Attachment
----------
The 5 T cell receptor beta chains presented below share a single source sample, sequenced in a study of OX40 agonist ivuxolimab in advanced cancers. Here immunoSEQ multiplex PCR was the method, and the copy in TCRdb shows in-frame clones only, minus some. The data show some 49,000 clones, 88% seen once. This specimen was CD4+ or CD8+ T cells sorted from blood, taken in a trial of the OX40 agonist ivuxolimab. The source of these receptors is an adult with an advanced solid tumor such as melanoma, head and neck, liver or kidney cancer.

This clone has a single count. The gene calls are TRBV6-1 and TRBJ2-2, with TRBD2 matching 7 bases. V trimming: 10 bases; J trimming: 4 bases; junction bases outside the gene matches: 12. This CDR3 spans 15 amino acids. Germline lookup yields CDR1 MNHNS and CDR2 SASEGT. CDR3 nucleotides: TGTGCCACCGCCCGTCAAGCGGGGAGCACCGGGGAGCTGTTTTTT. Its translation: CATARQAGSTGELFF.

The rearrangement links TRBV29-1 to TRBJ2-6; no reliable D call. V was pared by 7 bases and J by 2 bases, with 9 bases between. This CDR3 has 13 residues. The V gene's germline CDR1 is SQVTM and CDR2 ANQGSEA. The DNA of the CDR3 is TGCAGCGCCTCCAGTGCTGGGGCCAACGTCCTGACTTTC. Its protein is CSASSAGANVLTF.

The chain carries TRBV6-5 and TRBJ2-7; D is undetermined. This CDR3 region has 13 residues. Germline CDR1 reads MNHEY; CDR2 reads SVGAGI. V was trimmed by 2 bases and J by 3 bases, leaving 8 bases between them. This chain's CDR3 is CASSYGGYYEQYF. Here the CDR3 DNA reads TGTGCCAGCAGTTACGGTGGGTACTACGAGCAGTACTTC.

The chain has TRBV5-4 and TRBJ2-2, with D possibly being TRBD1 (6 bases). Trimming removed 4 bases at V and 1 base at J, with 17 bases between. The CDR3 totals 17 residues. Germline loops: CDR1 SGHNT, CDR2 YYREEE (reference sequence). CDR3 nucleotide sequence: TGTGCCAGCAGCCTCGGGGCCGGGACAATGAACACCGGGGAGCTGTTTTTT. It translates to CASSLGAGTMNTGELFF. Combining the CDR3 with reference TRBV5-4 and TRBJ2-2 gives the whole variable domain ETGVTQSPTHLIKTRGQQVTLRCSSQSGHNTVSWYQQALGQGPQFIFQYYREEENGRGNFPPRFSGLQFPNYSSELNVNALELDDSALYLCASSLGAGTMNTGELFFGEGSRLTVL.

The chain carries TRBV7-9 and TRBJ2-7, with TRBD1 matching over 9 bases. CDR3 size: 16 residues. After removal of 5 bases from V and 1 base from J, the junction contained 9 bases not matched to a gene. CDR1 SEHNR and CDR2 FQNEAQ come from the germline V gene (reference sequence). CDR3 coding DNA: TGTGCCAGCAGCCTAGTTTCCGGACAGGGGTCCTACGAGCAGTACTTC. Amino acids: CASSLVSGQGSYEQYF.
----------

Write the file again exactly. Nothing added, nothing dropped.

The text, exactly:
The 5 T cell receptor beta chains presented below share a single source sample, sequenced in a study of OX40 agonist ivuxolimab in advanced cancers. Here immunoSEQ multiplex PCR was the method, and the copy in TCRdb shows in-frame clones only, minus some. The data show some 49,000 clones, 88% seen once. This specimen was CD4+ or CD8+ T cells sorted from blood, taken in a trial of the OX40 agonist ivuxolimab. The source of these receptors is an adult with an advanced solid tumor such as melanoma, head and neck, liver or kidney cancer.

This clone has a single count. The gene calls are TRBV6-1 and TRBJ2-2, with TRBD2 matching 7 bases. V trimming: 10 bases; J trimming: 4 bases; junction bases outside the gene matches: 12. This CDR3 spans 15 amino acids. Germline lookup yields CDR1 MNHNS and CDR2 SASEGT. CDR3 nucleotides: TGTGCCACCGCCCGTCAAGCGGGGAGCACCGGGGAGCTGTTTTTT. Its translation: CATARQAGSTGELFF.

The rearrangement links TRBV29-1 to TRBJ2-6; no reliable D call. V was pared by 7 bases and J by 2 bases, with 9 bases between. This CDR3 has 13 residues. The V gene's germline CDR1 is SQVTM and CDR2 ANQGSEA. The DNA of the CDR3 is TGCAGCGCCTCCAGTGCTGGGGCCAACGTCCTGACTTTC. Its protein is CSASSAGANVLTF.

The chain carries TRBV6-5 and TRBJ2-7; D is undetermined. This CDR3 region has 13 residues. Germline CDR1 reads MNHEY; CDR2 reads SVGAGI. V was trimmed by 2 bases and J by 3 bases, leaving 8 bases between them. This chain's CDR3 is CASSYGGYYEQYF. Here the CDR3 DNA reads TGTGCCAGCAGTTACGGTGGGTACTACGAGCAGTACTTC.

The chain has TRBV5-4 and TRBJ2-2, with D possibly being TRBD1 (6 bases). Trimming removed 4 bases at V and 1 base at J, with 17 bases between. The CDR3 totals 17 residues. Germline loops: CDR1 SGHNT, CDR2 YYREEE (reference sequence). CDR3 nucleotide sequence: TGTGCCAGCAGCCTCGGGGCCGGGACAATGAACACCGGGGAGCTGTTTTTT. It translates to CASSLGAGTMNTGELFF. Combining the CDR3 with reference TRBV5-4 and TRBJ2-2 gives the whole variable domain ETGVTQSPTHLIKTRGQQVTLRCSSQSGHNTVSWYQQALGQGPQFIFQYYREEENGRGNFPPRFSGLQFPNYSSELNVNALELDDSALYLCASSLGAGTMNTGELFFGEGSRLTVL.

The chain carries TRBV7-9 and TRBJ2-7, with TRBD1 matching over 9 bases. CDR3 size: 16 residues. After removal of 5 bases from V and 1 base from J, the junction contained 9 bases not matched to a gene. CDR1 SEHNR and CDR2 FQNEAQ come from the germline V gene (reference sequence). CDR3 coding DNA: TGTGCCAGCAGCCTAGTTTCCGGACAGGGGTCCTACGAGCAGTACTTC. Amino acids: CASSLVSGQGSYEQYF.